Barack said, ‘I’m sorry you don’t see it the way I do. Do you know what your problem is?’ And I (Rev Wright) said, ‘No, what’s my problem?’ And he(Obama) said, ‘You have to tell the truth.’ I said, ‘That’s a good problem to have. That’s a good problem for all preachers to have. That’s why I could never be a politician.’
Read more: http://www.nypost.com/p/news/national/the_bribe_to_silence_wright_io9jneobl3fUF0cb7LpcNM#ixzz1ulmD6fS8
Read more: http://www.nypost.com/p/news/national/the_bribe_to_silence_wright_io9jneobl3fUF0cb7LpcNM#ixzz1ulmD6fS8
Saturday, May 12, 2012
Thursday, May 10, 2012
In his book "Dreams from my Father", Barack Obama spoke about his alcohol and drug use in high school and noted that he "drank heavily, (and) tried drugs enthusiastically."
I spent the last two years of high school in a daze, locking away the questions that life seemed insistent on imposing. I kept playing basketball, attended classed sparingly, drank beer heavily, and tried drugs enthusiastically. I discovered that it didn't make any difference if you smoked reefer in the white class mates sparkling new van, or in the dorm room with some brother you'd met down at the gym, or on the beach with a couple of Hawaiian kids who had dropped out of school and now spent most of their time looking for an excuse to brawl.
Tuesday, May 08, 2012
in 1989 the Oregon Ducks had not been to a college football bowl game in 26 years. Then that year Oregon Athletic Director, Bill Byrne, agreed to buy 14,000 tickets to the Independence Bowl in Shreveport Louisiana in return for a bowl invitation. It was a bold move and a gamble. My 6 year old son and I attended our first bowl game. Bill was a big dreamer and took Oregon to the next level and we are now in the "golden age" of Duck football. Later, I got to know his son, Greg, when he was the Duck Athletic Fund Representative in Southern Oregon. He is now the Athletic Director at Arizona. He is the "gold standard" by how we judge every DAF rep since. Bill Byrne is a great man and there is a warm spot for him in the heart of every old Duck fan.
I cannot remain silent when surrogates for a teachers’ union encourage 100 Eagle Point High School (EPHS) students to break school rules, march off campus and stage a protest to “respect the teachers.” Such a stunt, implicitly intended to pressure the school district to accept the union’s final offer and avoid the strike that the union called, is despicable. Notwithstanding the misinformation given to the students, the impasse in collective bargaining has everything to do with money and power, and nothing to do with respecting the good teachers of EPHS.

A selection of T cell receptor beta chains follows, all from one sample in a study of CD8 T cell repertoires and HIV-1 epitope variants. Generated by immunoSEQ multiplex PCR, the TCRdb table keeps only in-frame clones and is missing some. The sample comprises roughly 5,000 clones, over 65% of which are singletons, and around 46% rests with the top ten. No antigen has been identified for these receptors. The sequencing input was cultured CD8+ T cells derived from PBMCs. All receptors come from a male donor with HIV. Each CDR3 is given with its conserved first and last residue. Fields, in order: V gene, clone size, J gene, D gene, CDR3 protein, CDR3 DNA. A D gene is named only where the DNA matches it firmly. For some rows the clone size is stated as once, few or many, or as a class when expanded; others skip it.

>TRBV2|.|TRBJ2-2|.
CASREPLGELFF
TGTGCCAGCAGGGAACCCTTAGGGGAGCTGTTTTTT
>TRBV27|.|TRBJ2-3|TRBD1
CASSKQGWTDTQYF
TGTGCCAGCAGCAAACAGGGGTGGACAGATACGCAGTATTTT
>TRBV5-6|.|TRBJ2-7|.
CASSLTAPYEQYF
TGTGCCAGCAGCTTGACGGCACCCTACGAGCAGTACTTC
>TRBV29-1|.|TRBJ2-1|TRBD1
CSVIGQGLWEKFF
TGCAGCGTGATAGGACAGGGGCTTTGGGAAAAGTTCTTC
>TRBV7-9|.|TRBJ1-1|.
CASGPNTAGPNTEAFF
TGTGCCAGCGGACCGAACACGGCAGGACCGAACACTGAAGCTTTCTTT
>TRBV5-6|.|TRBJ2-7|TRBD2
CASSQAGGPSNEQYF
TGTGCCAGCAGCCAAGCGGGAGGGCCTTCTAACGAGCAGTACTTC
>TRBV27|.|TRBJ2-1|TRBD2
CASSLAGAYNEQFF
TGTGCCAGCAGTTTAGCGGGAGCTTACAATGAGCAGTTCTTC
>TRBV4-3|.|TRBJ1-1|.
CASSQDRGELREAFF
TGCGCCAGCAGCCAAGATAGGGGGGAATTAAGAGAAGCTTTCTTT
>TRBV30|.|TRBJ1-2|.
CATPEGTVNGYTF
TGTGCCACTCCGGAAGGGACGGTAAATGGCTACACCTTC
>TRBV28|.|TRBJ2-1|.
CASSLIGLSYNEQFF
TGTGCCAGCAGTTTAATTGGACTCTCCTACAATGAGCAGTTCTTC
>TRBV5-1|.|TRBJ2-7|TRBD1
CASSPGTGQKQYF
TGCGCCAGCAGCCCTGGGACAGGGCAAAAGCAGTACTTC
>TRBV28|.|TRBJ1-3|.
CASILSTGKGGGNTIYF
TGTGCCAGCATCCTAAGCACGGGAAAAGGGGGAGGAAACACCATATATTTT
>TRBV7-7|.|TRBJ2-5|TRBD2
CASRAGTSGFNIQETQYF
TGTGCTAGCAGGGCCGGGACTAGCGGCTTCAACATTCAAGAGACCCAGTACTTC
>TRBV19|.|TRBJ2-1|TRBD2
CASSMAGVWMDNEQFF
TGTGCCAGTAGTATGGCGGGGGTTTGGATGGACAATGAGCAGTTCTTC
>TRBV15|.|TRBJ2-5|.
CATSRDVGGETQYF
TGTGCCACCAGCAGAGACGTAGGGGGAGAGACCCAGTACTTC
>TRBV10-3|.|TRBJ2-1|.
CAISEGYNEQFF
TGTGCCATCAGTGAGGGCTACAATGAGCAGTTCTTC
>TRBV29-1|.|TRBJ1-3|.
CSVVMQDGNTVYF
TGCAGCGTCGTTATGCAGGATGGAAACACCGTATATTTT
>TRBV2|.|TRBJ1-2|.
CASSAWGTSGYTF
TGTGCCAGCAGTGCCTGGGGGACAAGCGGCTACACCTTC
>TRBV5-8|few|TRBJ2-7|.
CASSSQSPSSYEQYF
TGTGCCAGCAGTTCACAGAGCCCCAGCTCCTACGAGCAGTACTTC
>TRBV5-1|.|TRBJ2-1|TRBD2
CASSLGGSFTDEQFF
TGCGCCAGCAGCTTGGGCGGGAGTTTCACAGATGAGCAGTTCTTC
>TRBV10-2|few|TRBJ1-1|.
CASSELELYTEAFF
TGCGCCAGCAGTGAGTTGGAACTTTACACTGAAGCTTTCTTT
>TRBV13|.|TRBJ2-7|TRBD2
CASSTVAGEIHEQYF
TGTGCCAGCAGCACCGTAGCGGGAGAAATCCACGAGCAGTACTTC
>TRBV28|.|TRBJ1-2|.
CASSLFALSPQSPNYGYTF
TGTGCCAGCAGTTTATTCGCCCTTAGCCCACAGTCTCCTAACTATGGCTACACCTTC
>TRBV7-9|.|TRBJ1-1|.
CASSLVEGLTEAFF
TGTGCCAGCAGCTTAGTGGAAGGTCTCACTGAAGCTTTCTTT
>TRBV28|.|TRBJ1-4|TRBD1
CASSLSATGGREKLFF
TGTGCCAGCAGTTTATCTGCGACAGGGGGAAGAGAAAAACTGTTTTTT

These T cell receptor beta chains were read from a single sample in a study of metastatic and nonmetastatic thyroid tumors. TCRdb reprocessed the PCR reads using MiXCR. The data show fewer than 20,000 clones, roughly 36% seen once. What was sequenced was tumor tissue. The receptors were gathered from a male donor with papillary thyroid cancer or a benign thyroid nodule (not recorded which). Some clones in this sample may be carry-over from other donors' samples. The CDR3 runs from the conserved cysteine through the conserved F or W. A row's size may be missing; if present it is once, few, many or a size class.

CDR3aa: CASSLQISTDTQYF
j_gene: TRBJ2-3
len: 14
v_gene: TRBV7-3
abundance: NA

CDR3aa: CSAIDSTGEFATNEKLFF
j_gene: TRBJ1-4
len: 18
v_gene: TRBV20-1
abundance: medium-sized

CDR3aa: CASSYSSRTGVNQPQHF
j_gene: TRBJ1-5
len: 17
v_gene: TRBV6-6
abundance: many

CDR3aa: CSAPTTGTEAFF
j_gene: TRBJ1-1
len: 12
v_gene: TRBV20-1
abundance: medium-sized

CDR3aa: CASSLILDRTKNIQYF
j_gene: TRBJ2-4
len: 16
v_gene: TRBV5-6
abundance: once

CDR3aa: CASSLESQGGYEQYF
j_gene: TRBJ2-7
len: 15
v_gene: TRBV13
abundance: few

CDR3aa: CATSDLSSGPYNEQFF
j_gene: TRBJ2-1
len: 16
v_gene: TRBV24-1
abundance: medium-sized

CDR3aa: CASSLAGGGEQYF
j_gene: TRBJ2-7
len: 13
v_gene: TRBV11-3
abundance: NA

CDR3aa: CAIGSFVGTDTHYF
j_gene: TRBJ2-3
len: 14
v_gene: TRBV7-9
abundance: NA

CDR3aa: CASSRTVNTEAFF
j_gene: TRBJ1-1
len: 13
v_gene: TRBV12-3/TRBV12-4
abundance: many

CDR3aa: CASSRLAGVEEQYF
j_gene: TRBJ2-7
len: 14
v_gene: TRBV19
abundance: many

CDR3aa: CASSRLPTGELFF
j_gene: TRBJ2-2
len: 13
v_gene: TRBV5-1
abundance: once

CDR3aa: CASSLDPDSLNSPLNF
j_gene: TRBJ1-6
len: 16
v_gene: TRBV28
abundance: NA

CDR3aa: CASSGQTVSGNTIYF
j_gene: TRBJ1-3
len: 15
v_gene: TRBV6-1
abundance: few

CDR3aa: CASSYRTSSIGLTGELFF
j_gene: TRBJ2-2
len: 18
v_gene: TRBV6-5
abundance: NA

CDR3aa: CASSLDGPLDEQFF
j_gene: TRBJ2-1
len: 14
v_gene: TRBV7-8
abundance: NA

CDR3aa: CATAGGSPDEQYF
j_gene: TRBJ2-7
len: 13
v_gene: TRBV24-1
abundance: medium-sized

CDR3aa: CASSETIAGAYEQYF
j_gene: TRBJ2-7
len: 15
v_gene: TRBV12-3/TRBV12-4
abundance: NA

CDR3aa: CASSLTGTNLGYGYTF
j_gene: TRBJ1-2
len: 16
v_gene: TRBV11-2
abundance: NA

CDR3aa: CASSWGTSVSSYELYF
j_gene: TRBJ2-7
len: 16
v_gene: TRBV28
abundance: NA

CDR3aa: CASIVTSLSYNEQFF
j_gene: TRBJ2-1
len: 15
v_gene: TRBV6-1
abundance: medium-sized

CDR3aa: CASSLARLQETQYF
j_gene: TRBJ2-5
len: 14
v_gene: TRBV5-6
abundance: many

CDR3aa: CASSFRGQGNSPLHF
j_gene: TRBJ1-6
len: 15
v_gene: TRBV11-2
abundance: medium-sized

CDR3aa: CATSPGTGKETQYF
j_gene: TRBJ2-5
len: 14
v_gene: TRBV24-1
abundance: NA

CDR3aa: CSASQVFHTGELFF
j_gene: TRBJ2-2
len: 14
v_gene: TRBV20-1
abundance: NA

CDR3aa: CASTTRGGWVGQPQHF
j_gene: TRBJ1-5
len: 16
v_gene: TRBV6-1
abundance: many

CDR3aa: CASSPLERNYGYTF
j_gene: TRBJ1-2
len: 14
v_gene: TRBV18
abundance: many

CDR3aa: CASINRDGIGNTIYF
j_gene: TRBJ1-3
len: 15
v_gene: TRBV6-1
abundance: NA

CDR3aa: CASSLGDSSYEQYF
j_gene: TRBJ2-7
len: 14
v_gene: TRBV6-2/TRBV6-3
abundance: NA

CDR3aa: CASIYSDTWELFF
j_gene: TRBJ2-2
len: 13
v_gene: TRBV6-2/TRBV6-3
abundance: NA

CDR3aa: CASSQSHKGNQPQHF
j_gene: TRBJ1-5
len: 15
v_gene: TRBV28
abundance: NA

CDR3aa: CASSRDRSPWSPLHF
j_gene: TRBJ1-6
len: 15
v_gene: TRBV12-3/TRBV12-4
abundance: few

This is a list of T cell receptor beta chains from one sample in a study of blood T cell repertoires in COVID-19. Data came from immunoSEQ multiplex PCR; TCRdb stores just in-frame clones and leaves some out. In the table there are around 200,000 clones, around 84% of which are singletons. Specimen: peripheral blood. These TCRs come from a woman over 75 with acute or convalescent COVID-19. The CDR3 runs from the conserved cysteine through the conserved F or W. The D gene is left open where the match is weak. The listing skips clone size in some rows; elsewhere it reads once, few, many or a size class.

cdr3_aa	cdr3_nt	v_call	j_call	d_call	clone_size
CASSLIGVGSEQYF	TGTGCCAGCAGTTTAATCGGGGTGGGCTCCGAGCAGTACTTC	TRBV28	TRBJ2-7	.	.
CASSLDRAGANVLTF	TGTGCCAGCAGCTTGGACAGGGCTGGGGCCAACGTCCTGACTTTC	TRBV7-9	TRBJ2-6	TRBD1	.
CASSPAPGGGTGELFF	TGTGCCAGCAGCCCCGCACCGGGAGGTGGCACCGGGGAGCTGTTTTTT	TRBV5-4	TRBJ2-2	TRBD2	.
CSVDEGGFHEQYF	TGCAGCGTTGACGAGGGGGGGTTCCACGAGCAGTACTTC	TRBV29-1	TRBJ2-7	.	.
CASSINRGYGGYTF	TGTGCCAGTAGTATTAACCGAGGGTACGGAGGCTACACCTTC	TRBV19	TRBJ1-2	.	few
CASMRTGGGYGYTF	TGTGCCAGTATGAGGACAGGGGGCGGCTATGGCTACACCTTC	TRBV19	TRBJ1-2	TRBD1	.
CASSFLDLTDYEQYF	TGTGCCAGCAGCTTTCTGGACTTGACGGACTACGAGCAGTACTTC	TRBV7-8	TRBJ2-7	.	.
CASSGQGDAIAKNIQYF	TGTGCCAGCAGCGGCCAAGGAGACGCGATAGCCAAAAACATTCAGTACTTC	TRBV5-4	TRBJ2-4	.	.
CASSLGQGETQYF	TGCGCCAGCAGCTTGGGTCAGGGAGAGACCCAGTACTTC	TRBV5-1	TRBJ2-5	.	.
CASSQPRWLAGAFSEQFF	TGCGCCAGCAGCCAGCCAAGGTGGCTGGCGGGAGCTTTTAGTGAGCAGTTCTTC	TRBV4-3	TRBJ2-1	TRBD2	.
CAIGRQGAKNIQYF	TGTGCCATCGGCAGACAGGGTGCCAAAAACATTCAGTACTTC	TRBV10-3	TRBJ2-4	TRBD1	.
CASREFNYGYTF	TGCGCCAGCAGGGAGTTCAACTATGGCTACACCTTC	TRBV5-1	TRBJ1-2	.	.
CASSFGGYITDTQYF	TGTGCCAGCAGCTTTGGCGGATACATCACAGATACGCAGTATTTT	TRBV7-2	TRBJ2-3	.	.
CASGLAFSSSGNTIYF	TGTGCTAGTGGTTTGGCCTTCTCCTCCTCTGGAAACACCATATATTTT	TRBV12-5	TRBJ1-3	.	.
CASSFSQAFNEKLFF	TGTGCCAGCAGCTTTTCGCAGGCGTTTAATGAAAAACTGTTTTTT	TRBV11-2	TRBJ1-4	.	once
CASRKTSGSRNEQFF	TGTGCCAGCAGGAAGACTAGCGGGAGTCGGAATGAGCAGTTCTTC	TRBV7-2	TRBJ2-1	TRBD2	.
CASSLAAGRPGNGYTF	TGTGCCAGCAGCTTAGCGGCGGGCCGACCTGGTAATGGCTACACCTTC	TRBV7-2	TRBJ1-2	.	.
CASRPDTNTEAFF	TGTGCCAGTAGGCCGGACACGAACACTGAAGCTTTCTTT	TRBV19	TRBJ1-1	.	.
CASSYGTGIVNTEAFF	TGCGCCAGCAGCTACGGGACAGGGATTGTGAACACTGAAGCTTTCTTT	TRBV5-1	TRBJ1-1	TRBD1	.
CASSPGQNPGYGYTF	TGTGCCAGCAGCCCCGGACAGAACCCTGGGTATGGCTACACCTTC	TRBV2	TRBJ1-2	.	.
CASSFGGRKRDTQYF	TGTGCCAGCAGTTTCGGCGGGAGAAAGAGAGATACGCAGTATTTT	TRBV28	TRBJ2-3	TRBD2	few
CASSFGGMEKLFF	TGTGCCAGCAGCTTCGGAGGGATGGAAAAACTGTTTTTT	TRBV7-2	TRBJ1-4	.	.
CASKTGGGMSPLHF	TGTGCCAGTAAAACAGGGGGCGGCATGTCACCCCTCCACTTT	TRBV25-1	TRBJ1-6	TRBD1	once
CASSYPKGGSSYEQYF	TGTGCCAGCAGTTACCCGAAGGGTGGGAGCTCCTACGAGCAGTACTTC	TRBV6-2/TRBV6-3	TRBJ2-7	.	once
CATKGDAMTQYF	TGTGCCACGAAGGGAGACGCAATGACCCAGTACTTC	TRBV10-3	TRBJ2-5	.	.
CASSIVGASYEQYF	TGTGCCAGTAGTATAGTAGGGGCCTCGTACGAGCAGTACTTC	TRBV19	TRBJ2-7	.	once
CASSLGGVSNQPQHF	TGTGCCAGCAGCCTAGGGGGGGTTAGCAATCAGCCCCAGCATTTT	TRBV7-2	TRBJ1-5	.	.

Eagle Point, a southern Oregon community of 8500, has become the most recent community facing the battle between public unions and public school districts. The dispute is over how limited tax resources should be spent, and after a year of collective bargaining negotiations, the teachers and classified workers at Eagle Point School District 9 are scheduled to walk out of the E.P. schools and strike.
To the best of my understanding, here’s a summary of the school district and the union’s positions:
The school district’s final offer to the union includes the following key provisions:
The annual average payroll package for teachers will total $92,000 by the third year of the proposed labor contract. The $92,000 cost for each teacher position is for 190 days work. [To be specific, 190 days at 7.5 hours per day = 1425 hours per year or $64.82 per hour.]
The compensation package includes:
an average salary of $58,000; [$58,000 divided by 1425 hrs = $41 per hour.]
a signing bonus ($400);
1% pay increase in 2013-14;
provisions for 15 “step” increases in pay;
increase in payment (phased from $978 mo. to $998 mo.) toward employee and family’s group medical, dental, vision, life insurance;
100% of Public Employee Retirement System (PERS) retirement benefits payments—including both the employer’s and the employees’ contributions to the PERS retirement plan for full-time employees.
The main areas of contention are two concessions sought by the school district:
1. Payment of employee benefits should be based on the number of hours worked (currently the District pays $978 every month toward the cost of health benefits for bus drivers who are on-the-job as little as 4-5 hours per day and the District wants part-time employees to start paying a portion of their benefit costs); and
2. The District reserves the right to subcontract for support services when doing so would free up money needed in the classrooms.
The union’s final offer to the school district includes the following key provisions:
No subcontracting of support service positions regardless of potential savings for the District and regardless of any financial benefit that would result for the students and classrooms.
The District shall continue paying all costs for health care benefits (approx. $12,000 per year, per employee) for all employees and their families--full-time and part-time.
The District is to continue paying full benefit costs for both spouses in a family who both work for the District ($24,000 per year), even though the cost for one employee could be saved by listing him or her as a family member.
If one spouse agrees to “participate in the Opt Out Program,” the District will be required to pay $5,000 per year to that spouse’s Section 125 “cafeteria” account.
Compensation for teachers shall increase by 1% for 2012-13, in addition to the “step” pay increases, longevity increases and special duty pay for which teachers may currently qualify.
Here’s my analysis: Since the existing union/school district contract was the starting point of the failed negotiations, I started my research by reading it. The 2008-11 collective bargaining agreement contains the following provisions for Eagle Point teachers: